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Massachusetts Coins
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NEW ENGLAND
The Massachusetts Bay Colony authorized the
first metallic currency to be struck in 1652
containing 22 1/2 percent less silver than the
coins made in England.
Joseph Jenks, the first Iron founder, made the
dies for the first coins at his Ironworks mill in Saugus, Mass.
The Shilling, 6-pence and 3-pence were minted
by John Hull in Boston who was paid one Shilling three-pence for every 20 shillings coined. 
EXACT REPLICA
S
MA-1 NE Shilling 1652

$2.40

New England Shilling
New England Shilling

MA-1A NE-6Pence 1652

$1.90

New England 3 pence
New England 3 pence

MA-1B NE 3-Pence 1652

$1.50

New England 6 pence
New England 6 pence

PINE TREE        
This is the last of the  ‘Tree Money” minted by John Hull.  The Willow Tree was first, then the Oak, & now the Pine Tree.  So the coins became known as “Tree Money”.  Even though the coins were minted for 30 years, all the denominations were dated 1652.  This was an illusion to give the coins the appearance of having been struck during the confusion in England, because the Massachusetts Bay Colony was not authorized to coin money at that time. 
AN EXACT REPLICA

MA –2

$2.00

MA-2A Pine Tree 6-pence 1652

$1.50

Pine Tree Shilling
Pine tree shilling

PINE TREE COPPER   
Little is known about the origin of this Pine Tree piece, dated 1776.  The front has a pine tree with the letters 1dLM at its base with a inscription, 
Massachusetts State.  On the reverse a figure intended to represent the Goddess of Liberty, resting on a globe holding a liberty cap & a staff with a dog sitting at Her feet.  Liberty & Virtue surround the Figure.
AN EXACT REPLICA MA-3

$3.50

Pine Tree Copper Pine Tree copper

MASSACHUSETT’S  CENT AND
HALF CENT
       

Under the direction of Joshua Witherle coinage of the Massachusetts copper cent & half-cent was minted in 1787 & 1788. The mint was located in his home at 1132 Washington St. in East Waltham, Ma. These were the first coins bearing the denomination “cent” as established by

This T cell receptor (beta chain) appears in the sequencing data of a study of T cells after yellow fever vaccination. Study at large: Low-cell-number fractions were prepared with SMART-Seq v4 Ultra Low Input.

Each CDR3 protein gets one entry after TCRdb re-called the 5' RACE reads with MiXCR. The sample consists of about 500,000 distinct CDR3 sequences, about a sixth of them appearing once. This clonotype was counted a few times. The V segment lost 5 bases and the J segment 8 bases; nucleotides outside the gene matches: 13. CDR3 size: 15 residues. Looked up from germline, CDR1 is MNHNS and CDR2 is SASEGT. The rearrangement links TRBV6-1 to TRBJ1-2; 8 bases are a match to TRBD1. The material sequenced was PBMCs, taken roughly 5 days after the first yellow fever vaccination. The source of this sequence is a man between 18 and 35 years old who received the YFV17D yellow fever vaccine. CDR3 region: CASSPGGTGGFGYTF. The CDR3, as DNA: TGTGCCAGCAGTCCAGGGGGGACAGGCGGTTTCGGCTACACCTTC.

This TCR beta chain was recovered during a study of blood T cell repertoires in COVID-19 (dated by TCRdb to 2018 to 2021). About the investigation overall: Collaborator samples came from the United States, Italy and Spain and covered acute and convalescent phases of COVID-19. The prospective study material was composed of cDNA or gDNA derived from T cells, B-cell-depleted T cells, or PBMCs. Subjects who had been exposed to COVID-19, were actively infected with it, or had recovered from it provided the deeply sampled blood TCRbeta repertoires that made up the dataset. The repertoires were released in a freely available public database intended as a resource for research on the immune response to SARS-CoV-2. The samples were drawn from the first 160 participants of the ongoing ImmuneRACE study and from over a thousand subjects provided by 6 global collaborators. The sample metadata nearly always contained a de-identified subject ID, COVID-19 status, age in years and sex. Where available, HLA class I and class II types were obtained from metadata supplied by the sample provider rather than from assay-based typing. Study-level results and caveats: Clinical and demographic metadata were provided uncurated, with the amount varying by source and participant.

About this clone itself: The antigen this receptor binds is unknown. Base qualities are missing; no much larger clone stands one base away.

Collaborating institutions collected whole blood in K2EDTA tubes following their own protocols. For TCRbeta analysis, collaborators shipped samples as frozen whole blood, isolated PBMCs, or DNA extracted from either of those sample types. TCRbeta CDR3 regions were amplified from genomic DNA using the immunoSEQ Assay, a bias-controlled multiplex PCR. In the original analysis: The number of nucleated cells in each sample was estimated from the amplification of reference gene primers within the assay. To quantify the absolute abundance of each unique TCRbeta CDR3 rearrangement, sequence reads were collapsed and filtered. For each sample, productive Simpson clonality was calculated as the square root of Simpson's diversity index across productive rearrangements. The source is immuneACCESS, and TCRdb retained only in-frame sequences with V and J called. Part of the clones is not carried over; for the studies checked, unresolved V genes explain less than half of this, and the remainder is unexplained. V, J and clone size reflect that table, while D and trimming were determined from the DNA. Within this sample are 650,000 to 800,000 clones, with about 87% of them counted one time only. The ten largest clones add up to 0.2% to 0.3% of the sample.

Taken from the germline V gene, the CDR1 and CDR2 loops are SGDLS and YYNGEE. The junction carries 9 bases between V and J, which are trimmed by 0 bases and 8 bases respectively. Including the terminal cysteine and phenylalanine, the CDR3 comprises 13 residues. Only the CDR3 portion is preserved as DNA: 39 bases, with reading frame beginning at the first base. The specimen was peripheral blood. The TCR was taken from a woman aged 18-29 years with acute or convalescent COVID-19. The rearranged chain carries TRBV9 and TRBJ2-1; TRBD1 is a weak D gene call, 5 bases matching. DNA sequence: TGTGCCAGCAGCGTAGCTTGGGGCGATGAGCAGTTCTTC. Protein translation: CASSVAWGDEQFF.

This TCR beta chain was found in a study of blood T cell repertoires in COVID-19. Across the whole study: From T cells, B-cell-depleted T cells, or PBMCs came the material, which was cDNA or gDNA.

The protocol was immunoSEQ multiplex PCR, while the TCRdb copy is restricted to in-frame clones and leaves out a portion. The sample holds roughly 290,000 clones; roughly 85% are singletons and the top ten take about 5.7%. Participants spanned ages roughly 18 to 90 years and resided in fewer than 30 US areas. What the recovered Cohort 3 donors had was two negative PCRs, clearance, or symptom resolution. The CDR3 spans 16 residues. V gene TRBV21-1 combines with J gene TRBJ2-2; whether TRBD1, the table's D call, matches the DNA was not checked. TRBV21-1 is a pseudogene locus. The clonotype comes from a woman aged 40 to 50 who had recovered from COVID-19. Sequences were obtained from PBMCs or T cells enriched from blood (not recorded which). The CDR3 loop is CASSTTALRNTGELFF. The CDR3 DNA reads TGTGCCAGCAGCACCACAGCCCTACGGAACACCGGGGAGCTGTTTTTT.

Congress. Most of the dies for these copper coins were made by Joseph Callender & also Jacob Perkins of Newburyport, Ma. The mint was abandoned in 1789 in compliance with the newly ratified Constitution.
AN EXACT REPLICA Ma-4

$2.20


Massachusetts Cent
Massachusetts Cent

4A MA HALF CENT

$1.90

Massachusetts Half Cent
Massachusetts Half Cent

MASSACHUSETT’S JANUS HALFPENNY 1776
This coin dated 1776 is often referred to as the Janus Copper or Janus Half- Penny.  On the obverse it shows a 3-sided head with faces looking forward, left, & right.  The mythological god Janus had only 2 faces, looking right & left (the month of January is named for him; one face looks to the old year, one to the new.) This is a unique pattern piece.  The only known specimen sold for $40,000 in 1979.
AN EXACT REPLICA MA-5

$1.90

Massachusetts Half Penny
Massachusetts Janus Half penny

OAK TREE
This is the second in a series of “Tree Money” that John Hull coined from 1660-1668 & like the Willow Tree, they had the year 1652, because the colonists were afraid they would be in trouble with the new King of England, Charles II for striking their own coins.  The Oak Tree series were an improvement on their predecessors, being much sharper & bolder, & turned out in far larger quantities than the previous Massachusetts coins.  They were struck in denominations of Shilling, 6-Pence, 3-pence & 2-pence. 
AN EXACT REPLICA
MA-6

$1.90

Oak Tree Shilling
Oak tree shilling

WILLOW TREE
The colonists of Massachusetts were in need of coinage so the Massachusetts Bay Colony opened up an illegal mint in Boston in 1652.  Joseph Jenks was hired to make the dies at his Iron Mill in Saugus, Mass.  John Hull, a goldsmith was hired as mintmaster.  Since people were “clipping” around the edges of the NE Shillings for the silver & then trying to pass it off at the same value.  The General Court in October of 1652 authorized that all coins have a double ring on either side with the inscription Massachusetts, & a tree in the center for the obverse & New England & the year of our Lord on the reverse.  Even though this coin was minted in 1653-1660, all the coins had the same year of 1652, so they would not get into trouble with England for making their coins. 
AN EXACT REPLICA
MA-7

$1.90

Willow Tree shilling
Willow tree shilling back

 

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